Canadian History Dictionary Haldimand Francois-lois
(Sir Frederick Haldimand era) Father of Sir Frederick Haldimand...
Beckwith John A
(Tilley era) Confederate candidate in York, 108.
Bib : Parkman Jesuits In North America Ragueneau Relation Des
Hurons, 1649; Colby, Canadian Types of the Old Regime.
At mouth of Columbia. =Index=: (Sir James Douglas era) Astoria ...
(George Brown Era) His evidence on land grants in Upper Canada,...
Plan des Terres des Environs du Fort St. Frederic.
Glandelet Abbe Charles
(Bishop Laval era) Accompanies Laval to Canada, 141;
Bib : Works: Philosophy Of Railways Canals Of Canada Report On
Victoria Bridge; Canadian Waterways. See also in Bourinot's
Plan of Fort St. John on the river Chambly, Quebec, May 7,
Kingsford William 1819-1898 Came To Canada From England In 1837
Qualified as a civil engineer in Montreal, and practised his pr...
Named after Sir Alexander Mackenzie, who explored it
Bib : Hertslet Treaties And Conventions
English Settlers In Canada
(Lord Dorchester era) Position taken by, 9; find French
(Lord Dorchester era) Little interest felt in, by
Leslie Alexander 1740?-1794 British General Index : Lord Dorchester Era In
command at Charleston, S. C., 197; embarks his force with large...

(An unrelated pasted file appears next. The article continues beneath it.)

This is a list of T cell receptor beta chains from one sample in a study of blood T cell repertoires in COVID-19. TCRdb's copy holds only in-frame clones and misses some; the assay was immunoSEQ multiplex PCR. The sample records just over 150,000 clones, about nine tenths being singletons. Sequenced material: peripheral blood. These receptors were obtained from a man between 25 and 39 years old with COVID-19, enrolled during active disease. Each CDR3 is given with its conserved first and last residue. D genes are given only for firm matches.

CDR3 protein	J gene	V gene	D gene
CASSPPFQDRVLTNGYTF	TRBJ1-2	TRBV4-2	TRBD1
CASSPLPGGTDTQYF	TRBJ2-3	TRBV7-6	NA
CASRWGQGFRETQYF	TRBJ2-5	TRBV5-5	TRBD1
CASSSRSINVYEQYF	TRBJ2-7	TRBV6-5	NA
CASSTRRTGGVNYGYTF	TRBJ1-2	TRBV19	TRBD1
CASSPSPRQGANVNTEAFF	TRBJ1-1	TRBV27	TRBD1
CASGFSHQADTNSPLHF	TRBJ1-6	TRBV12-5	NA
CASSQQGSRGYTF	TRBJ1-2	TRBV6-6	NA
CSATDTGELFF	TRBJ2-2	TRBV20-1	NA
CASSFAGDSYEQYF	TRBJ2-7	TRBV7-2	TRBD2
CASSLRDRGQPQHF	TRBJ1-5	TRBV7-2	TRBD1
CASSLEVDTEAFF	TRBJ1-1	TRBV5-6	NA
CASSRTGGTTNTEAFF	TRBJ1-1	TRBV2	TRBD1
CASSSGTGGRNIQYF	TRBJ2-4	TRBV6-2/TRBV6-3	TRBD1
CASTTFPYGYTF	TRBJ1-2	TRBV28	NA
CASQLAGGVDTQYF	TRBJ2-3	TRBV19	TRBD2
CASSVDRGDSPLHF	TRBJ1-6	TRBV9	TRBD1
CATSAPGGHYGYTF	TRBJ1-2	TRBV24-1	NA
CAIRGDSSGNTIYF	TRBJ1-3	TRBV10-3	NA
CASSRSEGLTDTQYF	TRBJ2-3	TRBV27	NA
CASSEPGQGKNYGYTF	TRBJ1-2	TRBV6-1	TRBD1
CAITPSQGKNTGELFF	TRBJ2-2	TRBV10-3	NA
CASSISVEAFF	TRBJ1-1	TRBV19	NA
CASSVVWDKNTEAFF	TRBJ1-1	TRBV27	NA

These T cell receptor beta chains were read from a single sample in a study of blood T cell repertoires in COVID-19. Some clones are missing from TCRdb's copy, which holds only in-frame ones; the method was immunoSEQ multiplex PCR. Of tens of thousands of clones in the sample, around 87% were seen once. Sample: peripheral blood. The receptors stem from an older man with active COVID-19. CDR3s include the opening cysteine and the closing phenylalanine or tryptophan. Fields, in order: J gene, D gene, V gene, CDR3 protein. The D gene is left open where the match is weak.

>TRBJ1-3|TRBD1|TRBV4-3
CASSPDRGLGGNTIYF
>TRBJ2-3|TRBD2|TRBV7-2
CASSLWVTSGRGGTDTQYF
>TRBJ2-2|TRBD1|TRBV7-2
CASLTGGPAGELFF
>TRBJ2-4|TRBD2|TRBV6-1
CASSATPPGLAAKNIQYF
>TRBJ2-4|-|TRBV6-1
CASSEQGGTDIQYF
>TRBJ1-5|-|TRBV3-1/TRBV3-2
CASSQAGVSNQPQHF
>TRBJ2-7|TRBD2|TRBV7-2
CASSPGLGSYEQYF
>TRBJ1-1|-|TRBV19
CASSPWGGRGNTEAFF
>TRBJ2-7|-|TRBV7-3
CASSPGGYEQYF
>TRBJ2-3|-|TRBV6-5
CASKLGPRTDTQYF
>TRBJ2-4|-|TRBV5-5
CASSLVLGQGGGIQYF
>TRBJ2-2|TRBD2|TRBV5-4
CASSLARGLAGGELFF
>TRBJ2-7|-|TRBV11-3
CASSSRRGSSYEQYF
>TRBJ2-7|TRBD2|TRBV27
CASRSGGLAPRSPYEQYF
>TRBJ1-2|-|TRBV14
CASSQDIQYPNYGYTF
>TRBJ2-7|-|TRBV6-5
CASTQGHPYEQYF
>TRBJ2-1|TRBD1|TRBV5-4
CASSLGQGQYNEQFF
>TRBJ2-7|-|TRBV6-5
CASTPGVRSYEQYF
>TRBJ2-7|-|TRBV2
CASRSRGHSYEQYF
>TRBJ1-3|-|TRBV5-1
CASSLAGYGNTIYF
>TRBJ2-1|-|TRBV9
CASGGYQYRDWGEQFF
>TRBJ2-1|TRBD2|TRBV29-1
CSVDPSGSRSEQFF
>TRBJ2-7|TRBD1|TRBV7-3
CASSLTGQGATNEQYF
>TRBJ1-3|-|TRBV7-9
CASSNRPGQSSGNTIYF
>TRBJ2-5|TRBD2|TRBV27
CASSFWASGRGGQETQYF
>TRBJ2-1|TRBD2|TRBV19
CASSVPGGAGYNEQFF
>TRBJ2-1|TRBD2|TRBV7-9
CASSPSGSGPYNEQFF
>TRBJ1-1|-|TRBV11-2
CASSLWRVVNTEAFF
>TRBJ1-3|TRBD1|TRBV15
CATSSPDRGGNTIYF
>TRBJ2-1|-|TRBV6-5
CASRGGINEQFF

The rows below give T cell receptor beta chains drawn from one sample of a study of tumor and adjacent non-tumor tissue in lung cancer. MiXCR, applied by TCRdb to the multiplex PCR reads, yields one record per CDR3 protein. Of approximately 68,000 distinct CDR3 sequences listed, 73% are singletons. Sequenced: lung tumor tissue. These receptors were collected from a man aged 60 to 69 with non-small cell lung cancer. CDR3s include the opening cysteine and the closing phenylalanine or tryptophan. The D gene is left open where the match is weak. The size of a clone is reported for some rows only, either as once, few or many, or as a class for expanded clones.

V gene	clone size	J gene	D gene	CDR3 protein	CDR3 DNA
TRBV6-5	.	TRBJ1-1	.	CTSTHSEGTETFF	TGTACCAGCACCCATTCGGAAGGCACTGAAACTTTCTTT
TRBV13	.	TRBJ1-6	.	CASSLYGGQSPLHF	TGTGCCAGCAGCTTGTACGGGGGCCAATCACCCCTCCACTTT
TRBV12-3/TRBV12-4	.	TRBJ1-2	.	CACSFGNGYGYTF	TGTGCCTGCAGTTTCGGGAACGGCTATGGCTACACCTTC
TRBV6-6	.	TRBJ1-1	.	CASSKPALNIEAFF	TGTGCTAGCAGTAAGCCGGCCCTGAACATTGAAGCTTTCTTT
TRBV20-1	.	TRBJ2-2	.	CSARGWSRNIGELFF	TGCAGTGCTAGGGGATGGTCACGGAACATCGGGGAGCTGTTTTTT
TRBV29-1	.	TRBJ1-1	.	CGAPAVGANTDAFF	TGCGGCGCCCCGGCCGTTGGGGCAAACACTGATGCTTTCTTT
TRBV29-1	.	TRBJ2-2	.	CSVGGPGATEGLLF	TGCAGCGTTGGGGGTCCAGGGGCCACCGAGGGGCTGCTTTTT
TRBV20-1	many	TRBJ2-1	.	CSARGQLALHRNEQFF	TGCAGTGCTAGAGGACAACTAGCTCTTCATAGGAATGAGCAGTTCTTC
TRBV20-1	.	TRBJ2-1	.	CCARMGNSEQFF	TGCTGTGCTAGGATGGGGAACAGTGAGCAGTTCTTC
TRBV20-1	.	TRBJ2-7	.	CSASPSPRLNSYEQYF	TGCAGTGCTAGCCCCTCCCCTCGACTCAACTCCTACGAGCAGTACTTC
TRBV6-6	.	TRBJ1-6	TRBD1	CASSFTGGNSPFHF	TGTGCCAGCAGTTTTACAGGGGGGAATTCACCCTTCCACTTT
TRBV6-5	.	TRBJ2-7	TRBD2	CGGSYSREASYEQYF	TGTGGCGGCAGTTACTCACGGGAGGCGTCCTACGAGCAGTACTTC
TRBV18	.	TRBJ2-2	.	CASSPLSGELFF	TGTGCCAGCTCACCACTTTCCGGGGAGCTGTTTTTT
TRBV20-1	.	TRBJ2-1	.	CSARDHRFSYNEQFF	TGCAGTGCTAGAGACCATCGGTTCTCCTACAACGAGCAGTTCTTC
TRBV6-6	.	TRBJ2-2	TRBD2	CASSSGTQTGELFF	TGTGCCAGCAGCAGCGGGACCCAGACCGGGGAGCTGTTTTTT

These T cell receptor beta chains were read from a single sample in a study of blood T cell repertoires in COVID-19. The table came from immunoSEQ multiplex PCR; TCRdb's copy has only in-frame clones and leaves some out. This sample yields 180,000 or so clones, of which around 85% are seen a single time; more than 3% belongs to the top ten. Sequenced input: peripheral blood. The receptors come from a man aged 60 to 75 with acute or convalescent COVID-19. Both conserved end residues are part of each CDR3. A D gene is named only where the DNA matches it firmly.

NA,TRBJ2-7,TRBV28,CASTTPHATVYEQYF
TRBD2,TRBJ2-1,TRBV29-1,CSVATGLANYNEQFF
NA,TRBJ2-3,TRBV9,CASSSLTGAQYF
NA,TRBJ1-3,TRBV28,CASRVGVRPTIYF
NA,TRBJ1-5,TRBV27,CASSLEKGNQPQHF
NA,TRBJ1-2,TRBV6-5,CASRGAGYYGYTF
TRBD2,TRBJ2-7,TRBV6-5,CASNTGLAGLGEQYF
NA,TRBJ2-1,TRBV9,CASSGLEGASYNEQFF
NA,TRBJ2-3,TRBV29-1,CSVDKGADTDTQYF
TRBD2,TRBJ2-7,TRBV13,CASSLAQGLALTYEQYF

Van Egmond Anthony
Commander of the Upper Canadian rebels in 1837; a
native of Ho...
Graham Sir James
(Lord Sydenham era) His views on corn duties and Irish Church, ...
Juchereau De St Denis
(Count Frontenac era) Wounded in skirmish on Beauport flats,
Thompson David 1770-1857 Born In The Parish Of St John's
Westminster, England. Educated at the Gray Coat School; and ent...
(Samuel de Champlain era) Daughter of Dupont-Grave, 47.
The first permanent settlers were those who came with De
Razilly in 1632, and from these the Acadians of to-day are descended.
Other French immigrants were brought by d'Aulnay de Charnisay from 1639
to 1649, and by La Tour and Le Borgne in 1651 and 1658 respectively.
There were also small immigrations at divers later dates. The first
general nominal census was taken in 1671, and gave a population of 392
souls. In 1686 there were 885 persons in Acadia. Seven years later the
inhabitants numbered 1018. When Acadia was ceded to Britain in 1713, the
Acadian population was 2500. Although from 1713 to 1745 a number of
families had escaped to the new French colonies of Isle Royale and Isle
St. Jean (now Cape Breton and Prince Edward Island), still in 1749, when
the British settled Halifax, there were about 12,500 Acadians in the
province. Another large influx of population to the same colonies, and
to the St. John River, took place between 1749 and 1755, yet there
remained in the latter year in the peninsula and in the Isthmus of
Chignecto some 10,000 inhabitants, of whom nearly 7000 were deported in
1755. The rest escaped to the woods; some went to Miramichi, and later
to Baie des Chaleurs; others crossed over to the Isles Royale and St.
Jean, and quite a number found their way to St. John River, and from
thence to the province of Quebec. The whole population of Acadians in
the peninsula, the Isthmus of Chignecto, the St. John River, Isle
Royale, and Isle St. Jean, at the time of the expulsion, is computed at
16,000. =Bib.=: Murdoch, History of Nova Scotia; Campbell, History of
Nova Scotia; Haliburton, Historical and Statistical Account of Nova
Scotia; Hannay, History of Acadia; Raymond, St. John River; Gaudet,
Acadian Genealogy (Report on Dominion Archives, 1905, vol. 2).
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